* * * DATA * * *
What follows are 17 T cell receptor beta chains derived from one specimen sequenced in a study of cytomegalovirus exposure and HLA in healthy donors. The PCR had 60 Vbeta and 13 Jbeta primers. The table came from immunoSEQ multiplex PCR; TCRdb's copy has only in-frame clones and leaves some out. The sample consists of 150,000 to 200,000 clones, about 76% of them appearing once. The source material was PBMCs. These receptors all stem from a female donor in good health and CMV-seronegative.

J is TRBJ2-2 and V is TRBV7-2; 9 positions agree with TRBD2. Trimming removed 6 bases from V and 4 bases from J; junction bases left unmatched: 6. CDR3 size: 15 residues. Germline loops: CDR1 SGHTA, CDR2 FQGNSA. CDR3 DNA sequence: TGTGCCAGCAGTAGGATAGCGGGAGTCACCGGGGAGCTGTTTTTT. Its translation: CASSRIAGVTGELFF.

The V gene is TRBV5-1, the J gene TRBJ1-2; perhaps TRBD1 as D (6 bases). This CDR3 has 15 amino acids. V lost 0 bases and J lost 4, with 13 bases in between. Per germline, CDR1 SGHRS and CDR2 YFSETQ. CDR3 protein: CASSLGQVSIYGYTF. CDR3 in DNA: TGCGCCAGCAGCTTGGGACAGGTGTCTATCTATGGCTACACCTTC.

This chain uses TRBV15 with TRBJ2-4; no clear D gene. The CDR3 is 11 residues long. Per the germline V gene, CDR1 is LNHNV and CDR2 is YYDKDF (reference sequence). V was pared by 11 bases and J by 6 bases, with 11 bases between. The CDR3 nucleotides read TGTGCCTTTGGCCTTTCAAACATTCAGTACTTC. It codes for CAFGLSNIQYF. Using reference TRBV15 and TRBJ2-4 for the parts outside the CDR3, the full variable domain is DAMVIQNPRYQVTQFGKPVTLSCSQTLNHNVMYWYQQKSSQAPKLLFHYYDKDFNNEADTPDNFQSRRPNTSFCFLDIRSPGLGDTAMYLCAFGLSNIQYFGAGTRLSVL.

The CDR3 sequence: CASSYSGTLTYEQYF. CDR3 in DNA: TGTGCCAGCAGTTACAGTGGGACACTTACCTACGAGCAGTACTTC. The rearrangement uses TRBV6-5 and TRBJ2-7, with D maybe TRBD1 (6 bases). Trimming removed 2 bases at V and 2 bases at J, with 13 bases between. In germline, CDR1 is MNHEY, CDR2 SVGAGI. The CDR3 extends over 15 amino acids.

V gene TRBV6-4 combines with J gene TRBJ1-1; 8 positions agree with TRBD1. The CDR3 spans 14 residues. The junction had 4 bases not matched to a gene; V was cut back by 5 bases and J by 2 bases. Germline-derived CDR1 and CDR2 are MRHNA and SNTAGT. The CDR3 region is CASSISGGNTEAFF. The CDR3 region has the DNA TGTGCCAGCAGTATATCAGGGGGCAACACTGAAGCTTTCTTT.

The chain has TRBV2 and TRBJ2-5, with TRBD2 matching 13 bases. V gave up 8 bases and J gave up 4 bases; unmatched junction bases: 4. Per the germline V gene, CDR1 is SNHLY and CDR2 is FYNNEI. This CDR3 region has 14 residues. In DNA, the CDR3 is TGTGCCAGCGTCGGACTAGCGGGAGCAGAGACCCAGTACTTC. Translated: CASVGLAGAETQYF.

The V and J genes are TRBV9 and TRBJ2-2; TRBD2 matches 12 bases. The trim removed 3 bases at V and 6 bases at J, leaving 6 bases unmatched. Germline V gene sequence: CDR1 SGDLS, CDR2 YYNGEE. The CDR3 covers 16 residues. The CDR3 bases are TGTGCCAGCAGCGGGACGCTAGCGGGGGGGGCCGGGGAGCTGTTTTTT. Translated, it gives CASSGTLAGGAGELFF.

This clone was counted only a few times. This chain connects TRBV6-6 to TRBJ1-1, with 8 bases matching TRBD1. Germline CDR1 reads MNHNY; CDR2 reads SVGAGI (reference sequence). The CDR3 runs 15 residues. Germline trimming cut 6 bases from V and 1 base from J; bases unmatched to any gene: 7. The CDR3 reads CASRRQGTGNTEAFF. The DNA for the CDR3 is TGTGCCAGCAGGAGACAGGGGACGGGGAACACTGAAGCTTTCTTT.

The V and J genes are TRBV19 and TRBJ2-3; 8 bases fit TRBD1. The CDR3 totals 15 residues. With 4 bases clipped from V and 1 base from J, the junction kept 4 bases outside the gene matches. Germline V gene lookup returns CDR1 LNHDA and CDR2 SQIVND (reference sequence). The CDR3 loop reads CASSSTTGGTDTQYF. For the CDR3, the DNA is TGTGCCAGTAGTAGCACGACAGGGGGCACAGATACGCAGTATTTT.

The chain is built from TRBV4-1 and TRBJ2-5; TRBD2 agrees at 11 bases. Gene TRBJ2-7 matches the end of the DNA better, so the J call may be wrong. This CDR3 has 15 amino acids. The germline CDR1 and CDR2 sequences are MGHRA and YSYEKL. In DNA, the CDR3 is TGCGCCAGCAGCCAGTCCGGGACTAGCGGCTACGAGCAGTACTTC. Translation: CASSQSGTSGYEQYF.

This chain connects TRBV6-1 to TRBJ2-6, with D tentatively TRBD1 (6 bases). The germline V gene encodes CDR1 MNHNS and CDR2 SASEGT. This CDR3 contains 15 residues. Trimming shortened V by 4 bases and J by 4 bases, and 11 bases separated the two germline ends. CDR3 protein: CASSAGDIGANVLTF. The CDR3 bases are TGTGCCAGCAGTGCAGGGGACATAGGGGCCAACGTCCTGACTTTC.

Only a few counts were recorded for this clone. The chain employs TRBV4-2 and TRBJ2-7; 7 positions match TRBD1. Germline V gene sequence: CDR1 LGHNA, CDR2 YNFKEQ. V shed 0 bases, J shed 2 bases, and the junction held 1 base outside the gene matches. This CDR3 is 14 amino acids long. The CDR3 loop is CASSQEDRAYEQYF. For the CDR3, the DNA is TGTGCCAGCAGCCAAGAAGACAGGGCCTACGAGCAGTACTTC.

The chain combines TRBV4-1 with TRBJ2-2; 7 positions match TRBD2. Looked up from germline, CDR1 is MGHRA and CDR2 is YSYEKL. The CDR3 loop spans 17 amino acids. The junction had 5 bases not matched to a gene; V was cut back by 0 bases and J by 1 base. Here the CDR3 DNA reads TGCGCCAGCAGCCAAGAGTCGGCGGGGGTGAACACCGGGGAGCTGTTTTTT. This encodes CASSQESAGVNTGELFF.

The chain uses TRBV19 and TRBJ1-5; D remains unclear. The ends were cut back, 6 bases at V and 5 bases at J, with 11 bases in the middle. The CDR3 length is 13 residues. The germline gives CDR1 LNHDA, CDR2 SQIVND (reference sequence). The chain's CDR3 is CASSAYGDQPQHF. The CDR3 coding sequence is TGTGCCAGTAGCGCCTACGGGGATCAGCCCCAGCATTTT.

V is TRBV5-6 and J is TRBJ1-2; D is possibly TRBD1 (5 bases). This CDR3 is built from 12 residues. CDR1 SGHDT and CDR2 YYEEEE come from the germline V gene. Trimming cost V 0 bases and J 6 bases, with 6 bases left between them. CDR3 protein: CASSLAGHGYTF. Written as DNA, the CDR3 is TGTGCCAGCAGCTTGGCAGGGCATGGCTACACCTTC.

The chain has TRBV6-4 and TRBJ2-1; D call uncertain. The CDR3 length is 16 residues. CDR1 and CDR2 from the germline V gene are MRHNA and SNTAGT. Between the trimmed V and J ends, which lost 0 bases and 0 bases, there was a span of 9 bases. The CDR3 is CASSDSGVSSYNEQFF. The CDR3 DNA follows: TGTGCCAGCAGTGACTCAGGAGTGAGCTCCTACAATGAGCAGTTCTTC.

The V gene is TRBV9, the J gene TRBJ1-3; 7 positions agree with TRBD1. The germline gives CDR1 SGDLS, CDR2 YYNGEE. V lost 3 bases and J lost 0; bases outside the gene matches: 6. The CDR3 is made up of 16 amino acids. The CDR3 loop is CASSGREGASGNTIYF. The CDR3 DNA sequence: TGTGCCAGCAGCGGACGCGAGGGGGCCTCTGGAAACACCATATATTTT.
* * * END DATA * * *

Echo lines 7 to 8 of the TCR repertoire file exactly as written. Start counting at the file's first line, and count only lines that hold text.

The chain has TRBV2 and TRBJ2-5, with TRBD2 matching 13 bases. V gave up 8 bases and J gave up 4 bases; unmatched junction bases: 4. Per the germline V gene, CDR1 is SNHLY and CDR2 is FYNNEI. This CDR3 region has 14 residues. In DNA, the CDR3 is TGTGCCAGCGTCGGACTAGCGGGAGCAGAGACCCAGTACTTC. Translated: CASVGLAGAETQYF.

The V and J genes are TRBV9 and TRBJ2-2; TRBD2 matches 12 bases. The trim removed 3 bases at V and 6 bases at J, leaving 6 bases unmatched. Germline V gene sequence: CDR1 SGDLS, CDR2 YYNGEE. The CDR3 covers 16 residues. The CDR3 bases are TGTGCCAGCAGCGGGACGCTAGCGGGGGGGGCCGGGGAGCTGTTTTTT. Translated, it gives CASSGTLAGGAGELFF.